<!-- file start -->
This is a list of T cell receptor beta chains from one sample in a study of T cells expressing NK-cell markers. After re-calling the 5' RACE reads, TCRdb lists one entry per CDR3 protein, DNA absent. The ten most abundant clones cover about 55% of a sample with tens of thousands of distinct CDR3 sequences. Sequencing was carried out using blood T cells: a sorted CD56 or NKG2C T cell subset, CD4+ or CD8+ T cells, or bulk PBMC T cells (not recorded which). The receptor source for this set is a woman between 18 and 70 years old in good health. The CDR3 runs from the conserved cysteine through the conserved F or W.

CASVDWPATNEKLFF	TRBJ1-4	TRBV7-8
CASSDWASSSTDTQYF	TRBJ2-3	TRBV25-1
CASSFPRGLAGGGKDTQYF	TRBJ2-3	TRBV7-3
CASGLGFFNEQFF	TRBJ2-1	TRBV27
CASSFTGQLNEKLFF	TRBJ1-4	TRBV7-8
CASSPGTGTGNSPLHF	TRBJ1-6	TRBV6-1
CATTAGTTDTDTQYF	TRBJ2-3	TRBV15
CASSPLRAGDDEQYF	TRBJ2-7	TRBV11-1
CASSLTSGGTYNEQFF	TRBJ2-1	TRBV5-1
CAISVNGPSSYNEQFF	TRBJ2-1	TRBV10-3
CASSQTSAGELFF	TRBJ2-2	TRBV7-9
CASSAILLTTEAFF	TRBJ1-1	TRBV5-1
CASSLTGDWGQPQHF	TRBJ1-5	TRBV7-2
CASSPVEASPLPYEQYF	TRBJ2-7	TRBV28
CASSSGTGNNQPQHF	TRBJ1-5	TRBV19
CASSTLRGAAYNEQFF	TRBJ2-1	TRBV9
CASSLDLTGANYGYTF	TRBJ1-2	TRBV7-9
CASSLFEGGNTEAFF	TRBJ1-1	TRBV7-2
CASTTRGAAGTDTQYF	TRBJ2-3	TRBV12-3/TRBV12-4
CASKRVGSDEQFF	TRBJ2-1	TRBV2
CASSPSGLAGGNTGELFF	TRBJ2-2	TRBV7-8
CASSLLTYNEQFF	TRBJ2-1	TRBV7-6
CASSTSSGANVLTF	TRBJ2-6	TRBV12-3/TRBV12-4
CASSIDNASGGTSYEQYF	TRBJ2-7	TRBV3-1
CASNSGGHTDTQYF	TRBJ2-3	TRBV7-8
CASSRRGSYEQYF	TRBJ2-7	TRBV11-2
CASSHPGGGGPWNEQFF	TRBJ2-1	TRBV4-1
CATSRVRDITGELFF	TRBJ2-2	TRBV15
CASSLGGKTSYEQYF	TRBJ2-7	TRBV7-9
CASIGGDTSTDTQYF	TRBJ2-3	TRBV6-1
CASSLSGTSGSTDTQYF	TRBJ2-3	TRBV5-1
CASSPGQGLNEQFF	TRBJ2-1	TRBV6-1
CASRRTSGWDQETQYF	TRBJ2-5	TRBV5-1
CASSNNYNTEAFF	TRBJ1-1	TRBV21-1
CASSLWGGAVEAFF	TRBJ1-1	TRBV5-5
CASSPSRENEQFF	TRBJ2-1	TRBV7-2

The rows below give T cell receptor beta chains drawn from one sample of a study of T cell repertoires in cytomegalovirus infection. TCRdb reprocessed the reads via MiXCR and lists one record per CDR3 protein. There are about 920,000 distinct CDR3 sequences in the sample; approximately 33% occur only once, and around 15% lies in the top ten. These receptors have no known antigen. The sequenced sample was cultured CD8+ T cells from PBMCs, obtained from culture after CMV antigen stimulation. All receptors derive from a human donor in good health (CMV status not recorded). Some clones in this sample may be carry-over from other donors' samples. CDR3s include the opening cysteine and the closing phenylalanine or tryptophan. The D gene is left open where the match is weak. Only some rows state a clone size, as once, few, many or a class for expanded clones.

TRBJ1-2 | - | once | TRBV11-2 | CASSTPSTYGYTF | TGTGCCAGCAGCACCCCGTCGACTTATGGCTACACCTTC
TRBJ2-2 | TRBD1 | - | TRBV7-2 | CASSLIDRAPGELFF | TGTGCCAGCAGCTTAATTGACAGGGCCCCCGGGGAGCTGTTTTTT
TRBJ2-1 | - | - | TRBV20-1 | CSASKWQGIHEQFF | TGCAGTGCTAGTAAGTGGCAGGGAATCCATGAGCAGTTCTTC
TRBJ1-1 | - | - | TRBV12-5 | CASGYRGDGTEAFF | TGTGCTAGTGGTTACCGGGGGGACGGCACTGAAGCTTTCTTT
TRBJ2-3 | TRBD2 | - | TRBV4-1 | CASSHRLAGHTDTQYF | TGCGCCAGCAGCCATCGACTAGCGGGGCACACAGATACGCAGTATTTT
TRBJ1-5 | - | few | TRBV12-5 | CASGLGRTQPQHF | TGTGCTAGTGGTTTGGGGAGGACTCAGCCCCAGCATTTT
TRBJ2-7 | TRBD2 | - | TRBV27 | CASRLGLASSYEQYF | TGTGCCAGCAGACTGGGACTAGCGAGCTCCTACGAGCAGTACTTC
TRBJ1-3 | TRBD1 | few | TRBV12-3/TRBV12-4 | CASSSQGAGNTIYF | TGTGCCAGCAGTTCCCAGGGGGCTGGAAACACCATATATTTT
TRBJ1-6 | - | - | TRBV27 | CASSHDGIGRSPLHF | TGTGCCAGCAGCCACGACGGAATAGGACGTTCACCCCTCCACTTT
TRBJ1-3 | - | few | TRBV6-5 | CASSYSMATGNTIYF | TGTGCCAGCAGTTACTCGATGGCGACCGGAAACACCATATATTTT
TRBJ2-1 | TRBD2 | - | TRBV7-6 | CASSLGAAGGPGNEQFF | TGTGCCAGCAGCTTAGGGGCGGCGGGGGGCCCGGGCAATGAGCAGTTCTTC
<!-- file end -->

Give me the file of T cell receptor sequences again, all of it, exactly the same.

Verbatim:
This is a list of T cell receptor beta chains from one sample in a study of T cells expressing NK-cell markers. After re-calling the 5' RACE reads, TCRdb lists one entry per CDR3 protein, DNA absent. The ten most abundant clones cover about 55% of a sample with tens of thousands of distinct CDR3 sequences. Sequencing was carried out using blood T cells: a sorted CD56 or NKG2C T cell subset, CD4+ or CD8+ T cells, or bulk PBMC T cells (not recorded which). The receptor source for this set is a woman between 18 and 70 years old in good health. The CDR3 runs from the conserved cysteine through the conserved F or W.

CASVDWPATNEKLFF	TRBJ1-4	TRBV7-8
CASSDWASSSTDTQYF	TRBJ2-3	TRBV25-1
CASSFPRGLAGGGKDTQYF	TRBJ2-3	TRBV7-3
CASGLGFFNEQFF	TRBJ2-1	TRBV27
CASSFTGQLNEKLFF	TRBJ1-4	TRBV7-8
CASSPGTGTGNSPLHF	TRBJ1-6	TRBV6-1
CATTAGTTDTDTQYF	TRBJ2-3	TRBV15
CASSPLRAGDDEQYF	TRBJ2-7	TRBV11-1
CASSLTSGGTYNEQFF	TRBJ2-1	TRBV5-1
CAISVNGPSSYNEQFF	TRBJ2-1	TRBV10-3
CASSQTSAGELFF	TRBJ2-2	TRBV7-9
CASSAILLTTEAFF	TRBJ1-1	TRBV5-1
CASSLTGDWGQPQHF	TRBJ1-5	TRBV7-2
CASSPVEASPLPYEQYF	TRBJ2-7	TRBV28
CASSSGTGNNQPQHF	TRBJ1-5	TRBV19
CASSTLRGAAYNEQFF	TRBJ2-1	TRBV9
CASSLDLTGANYGYTF	TRBJ1-2	TRBV7-9
CASSLFEGGNTEAFF	TRBJ1-1	TRBV7-2
CASTTRGAAGTDTQYF	TRBJ2-3	TRBV12-3/TRBV12-4
CASKRVGSDEQFF	TRBJ2-1	TRBV2
CASSPSGLAGGNTGELFF	TRBJ2-2	TRBV7-8
CASSLLTYNEQFF	TRBJ2-1	TRBV7-6
CASSTSSGANVLTF	TRBJ2-6	TRBV12-3/TRBV12-4
CASSIDNASGGTSYEQYF	TRBJ2-7	TRBV3-1
CASNSGGHTDTQYF	TRBJ2-3	TRBV7-8
CASSRRGSYEQYF	TRBJ2-7	TRBV11-2
CASSHPGGGGPWNEQFF	TRBJ2-1	TRBV4-1
CATSRVRDITGELFF	TRBJ2-2	TRBV15
CASSLGGKTSYEQYF	TRBJ2-7	TRBV7-9
CASIGGDTSTDTQYF	TRBJ2-3	TRBV6-1
CASSLSGTSGSTDTQYF	TRBJ2-3	TRBV5-1
CASSPGQGLNEQFF	TRBJ2-1	TRBV6-1
CASRRTSGWDQETQYF	TRBJ2-5	TRBV5-1
CASSNNYNTEAFF	TRBJ1-1	TRBV21-1
CASSLWGGAVEAFF	TRBJ1-1	TRBV5-5
CASSPSRENEQFF	TRBJ2-1	TRBV7-2

The rows below give T cell receptor beta chains drawn from one sample of a study of T cell repertoires in cytomegalovirus infection. TCRdb reprocessed the reads via MiXCR and lists one record per CDR3 protein. There are about 920,000 distinct CDR3 sequences in the sample; approximately 33% occur only once, and around 15% lies in the top ten. These receptors have no known antigen. The sequenced sample was cultured CD8+ T cells from PBMCs, obtained from culture after CMV antigen stimulation. All receptors derive from a human donor in good health (CMV status not recorded). Some clones in this sample may be carry-over from other donors' samples. CDR3s include the opening cysteine and the closing phenylalanine or tryptophan. The D gene is left open where the match is weak. Only some rows state a clone size, as once, few, many or a class for expanded clones.

TRBJ1-2 | - | once | TRBV11-2 | CASSTPSTYGYTF | TGTGCCAGCAGCACCCCGTCGACTTATGGCTACACCTTC
TRBJ2-2 | TRBD1 | - | TRBV7-2 | CASSLIDRAPGELFF | TGTGCCAGCAGCTTAATTGACAGGGCCCCCGGGGAGCTGTTTTTT
TRBJ2-1 | - | - | TRBV20-1 | CSASKWQGIHEQFF | TGCAGTGCTAGTAAGTGGCAGGGAATCCATGAGCAGTTCTTC
TRBJ1-1 | - | - | TRBV12-5 | CASGYRGDGTEAFF | TGTGCTAGTGGTTACCGGGGGGACGGCACTGAAGCTTTCTTT
TRBJ2-3 | TRBD2 | - | TRBV4-1 | CASSHRLAGHTDTQYF | TGCGCCAGCAGCCATCGACTAGCGGGGCACACAGATACGCAGTATTTT
TRBJ1-5 | - | few | TRBV12-5 | CASGLGRTQPQHF | TGTGCTAGTGGTTTGGGGAGGACTCAGCCCCAGCATTTT
TRBJ2-7 | TRBD2 | - | TRBV27 | CASRLGLASSYEQYF | TGTGCCAGCAGACTGGGACTAGCGAGCTCCTACGAGCAGTACTTC
TRBJ1-3 | TRBD1 | few | TRBV12-3/TRBV12-4 | CASSSQGAGNTIYF | TGTGCCAGCAGTTCCCAGGGGGCTGGAAACACCATATATTTT
TRBJ1-6 | - | - | TRBV27 | CASSHDGIGRSPLHF | TGTGCCAGCAGCCACGACGGAATAGGACGTTCACCCCTCCACTTT
TRBJ1-3 | - | few | TRBV6-5 | CASSYSMATGNTIYF | TGTGCCAGCAGTTACTCGATGGCGACCGGAAACACCATATATTTT
TRBJ2-1 | TRBD2 | - | TRBV7-6 | CASSLGAAGGPGNEQFF | TGTGCCAGCAGCTTAGGGGCGGCGGGGGGCCCGGGCAATGAGCAGTTCTTC